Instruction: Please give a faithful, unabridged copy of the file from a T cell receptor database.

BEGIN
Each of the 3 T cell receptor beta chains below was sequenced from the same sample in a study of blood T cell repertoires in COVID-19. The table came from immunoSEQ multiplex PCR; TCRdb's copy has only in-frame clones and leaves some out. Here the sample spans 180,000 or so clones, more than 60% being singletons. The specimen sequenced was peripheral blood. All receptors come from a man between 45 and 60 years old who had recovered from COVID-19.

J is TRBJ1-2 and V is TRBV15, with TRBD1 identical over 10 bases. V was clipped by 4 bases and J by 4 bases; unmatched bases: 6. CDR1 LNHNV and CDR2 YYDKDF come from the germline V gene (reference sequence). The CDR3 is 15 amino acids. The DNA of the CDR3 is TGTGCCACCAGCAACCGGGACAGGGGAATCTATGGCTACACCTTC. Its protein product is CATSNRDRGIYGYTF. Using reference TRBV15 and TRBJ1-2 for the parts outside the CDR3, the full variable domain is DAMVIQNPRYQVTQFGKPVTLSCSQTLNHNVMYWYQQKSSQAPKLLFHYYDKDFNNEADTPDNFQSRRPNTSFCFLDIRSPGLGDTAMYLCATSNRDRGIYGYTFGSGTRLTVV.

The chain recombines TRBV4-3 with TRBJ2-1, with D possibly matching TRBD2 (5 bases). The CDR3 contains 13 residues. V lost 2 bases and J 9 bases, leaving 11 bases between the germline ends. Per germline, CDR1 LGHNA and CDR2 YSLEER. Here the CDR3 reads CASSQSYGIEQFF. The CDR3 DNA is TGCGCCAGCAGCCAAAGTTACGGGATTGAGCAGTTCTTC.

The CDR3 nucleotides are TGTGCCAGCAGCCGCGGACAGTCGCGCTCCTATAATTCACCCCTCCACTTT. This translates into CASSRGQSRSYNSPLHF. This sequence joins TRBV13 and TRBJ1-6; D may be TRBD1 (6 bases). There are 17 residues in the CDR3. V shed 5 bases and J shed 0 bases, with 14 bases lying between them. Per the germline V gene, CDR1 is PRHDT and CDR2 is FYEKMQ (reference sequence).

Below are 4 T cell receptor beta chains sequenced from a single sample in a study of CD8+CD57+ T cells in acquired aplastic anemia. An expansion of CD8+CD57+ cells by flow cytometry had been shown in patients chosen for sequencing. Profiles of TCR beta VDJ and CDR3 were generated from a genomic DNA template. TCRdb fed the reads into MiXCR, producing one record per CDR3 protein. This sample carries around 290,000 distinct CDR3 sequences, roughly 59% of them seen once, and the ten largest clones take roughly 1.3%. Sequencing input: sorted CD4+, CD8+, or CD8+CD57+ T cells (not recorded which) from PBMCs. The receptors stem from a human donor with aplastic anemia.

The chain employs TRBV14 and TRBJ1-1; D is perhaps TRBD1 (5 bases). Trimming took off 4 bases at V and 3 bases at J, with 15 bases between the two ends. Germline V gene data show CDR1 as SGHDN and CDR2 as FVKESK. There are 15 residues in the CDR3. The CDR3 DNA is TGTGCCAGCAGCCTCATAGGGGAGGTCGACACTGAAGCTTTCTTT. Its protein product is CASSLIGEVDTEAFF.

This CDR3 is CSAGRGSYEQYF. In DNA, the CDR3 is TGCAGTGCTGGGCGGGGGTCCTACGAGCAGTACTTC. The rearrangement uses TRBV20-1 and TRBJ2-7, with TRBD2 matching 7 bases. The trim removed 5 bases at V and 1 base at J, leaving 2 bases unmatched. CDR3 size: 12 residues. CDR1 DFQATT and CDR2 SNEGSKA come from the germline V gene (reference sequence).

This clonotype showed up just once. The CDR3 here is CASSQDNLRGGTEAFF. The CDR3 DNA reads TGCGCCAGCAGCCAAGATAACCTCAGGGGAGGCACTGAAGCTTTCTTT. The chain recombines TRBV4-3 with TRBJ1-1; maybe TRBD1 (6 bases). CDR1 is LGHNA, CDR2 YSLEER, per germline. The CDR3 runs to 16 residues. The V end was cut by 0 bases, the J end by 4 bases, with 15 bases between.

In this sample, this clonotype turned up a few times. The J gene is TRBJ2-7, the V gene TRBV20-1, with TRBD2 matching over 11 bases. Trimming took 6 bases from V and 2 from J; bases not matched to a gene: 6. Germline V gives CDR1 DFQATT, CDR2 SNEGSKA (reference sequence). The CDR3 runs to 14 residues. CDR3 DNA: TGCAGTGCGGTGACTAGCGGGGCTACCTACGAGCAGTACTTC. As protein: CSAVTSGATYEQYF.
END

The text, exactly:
Each of the 3 T cell receptor beta chains below was sequenced from the same sample in a study of blood T cell repertoires in COVID-19. The table came from immunoSEQ multiplex PCR; TCRdb's copy has only in-frame clones and leaves some out. Here the sample spans 180,000 or so clones, more than 60% being singletons. The specimen sequenced was peripheral blood. All receptors come from a man between 45 and 60 years old who had recovered from COVID-19.

J is TRBJ1-2 and V is TRBV15, with TRBD1 identical over 10 bases. V was clipped by 4 bases and J by 4 bases; unmatched bases: 6. CDR1 LNHNV and CDR2 YYDKDF come from the germline V gene (reference sequence). The CDR3 is 15 amino acids. The DNA of the CDR3 is TGTGCCACCAGCAACCGGGACAGGGGAATCTATGGCTACACCTTC. Its protein product is CATSNRDRGIYGYTF. Using reference TRBV15 and TRBJ1-2 for the parts outside the CDR3, the full variable domain is DAMVIQNPRYQVTQFGKPVTLSCSQTLNHNVMYWYQQKSSQAPKLLFHYYDKDFNNEADTPDNFQSRRPNTSFCFLDIRSPGLGDTAMYLCATSNRDRGIYGYTFGSGTRLTVV.

The chain recombines TRBV4-3 with TRBJ2-1, with D possibly matching TRBD2 (5 bases). The CDR3 contains 13 residues. V lost 2 bases and J 9 bases, leaving 11 bases between the germline ends. Per germline, CDR1 LGHNA and CDR2 YSLEER. Here the CDR3 reads CASSQSYGIEQFF. The CDR3 DNA is TGCGCCAGCAGCCAAAGTTACGGGATTGAGCAGTTCTTC.

The CDR3 nucleotides are TGTGCCAGCAGCCGCGGACAGTCGCGCTCCTATAATTCACCCCTCCACTTT. This translates into CASSRGQSRSYNSPLHF. This sequence joins TRBV13 and TRBJ1-6; D may be TRBD1 (6 bases). There are 17 residues in the CDR3. V shed 5 bases and J shed 0 bases, with 14 bases lying between them. Per the germline V gene, CDR1 is PRHDT and CDR2 is FYEKMQ (reference sequence).

Below are 4 T cell receptor beta chains sequenced from a single sample in a study of CD8+CD57+ T cells in acquired aplastic anemia. An expansion of CD8+CD57+ cells by flow cytometry had been shown in patients chosen for sequencing. Profiles of TCR beta VDJ and CDR3 were generated from a genomic DNA template. TCRdb fed the reads into MiXCR, producing one record per CDR3 protein. This sample carries around 290,000 distinct CDR3 sequences, roughly 59% of them seen once, and the ten largest clones take roughly 1.3%. Sequencing input: sorted CD4+, CD8+, or CD8+CD57+ T cells (not recorded which) from PBMCs. The receptors stem from a human donor with aplastic anemia.

The chain employs TRBV14 and TRBJ1-1; D is perhaps TRBD1 (5 bases). Trimming took off 4 bases at V and 3 bases at J, with 15 bases between the two ends. Germline V gene data show CDR1 as SGHDN and CDR2 as FVKESK. There are 15 residues in the CDR3. The CDR3 DNA is TGTGCCAGCAGCCTCATAGGGGAGGTCGACACTGAAGCTTTCTTT. Its protein product is CASSLIGEVDTEAFF.

This CDR3 is CSAGRGSYEQYF. In DNA, the CDR3 is TGCAGTGCTGGGCGGGGGTCCTACGAGCAGTACTTC. The rearrangement uses TRBV20-1 and TRBJ2-7, with TRBD2 matching 7 bases. The trim removed 5 bases at V and 1 base at J, leaving 2 bases unmatched. CDR3 size: 12 residues. CDR1 DFQATT and CDR2 SNEGSKA come from the germline V gene (reference sequence).

This clonotype showed up just once. The CDR3 here is CASSQDNLRGGTEAFF. The CDR3 DNA reads TGCGCCAGCAGCCAAGATAACCTCAGGGGAGGCACTGAAGCTTTCTTT. The chain recombines TRBV4-3 with TRBJ1-1; maybe TRBD1 (6 bases). CDR1 is LGHNA, CDR2 YSLEER, per germline. The CDR3 runs to 16 residues. The V end was cut by 0 bases, the J end by 4 bases, with 15 bases between.

In this sample, this clonotype turned up a few times. The J gene is TRBJ2-7, the V gene TRBV20-1, with TRBD2 matching over 11 bases. Trimming took 6 bases from V and 2 from J; bases not matched to a gene: 6. Germline V gives CDR1 DFQATT, CDR2 SNEGSKA (reference sequence). The CDR3 runs to 14 residues. CDR3 DNA: TGCAGTGCGGTGACTAGCGGGGCTACCTACGAGCAGTACTTC. As protein: CSAVTSGATYEQYF.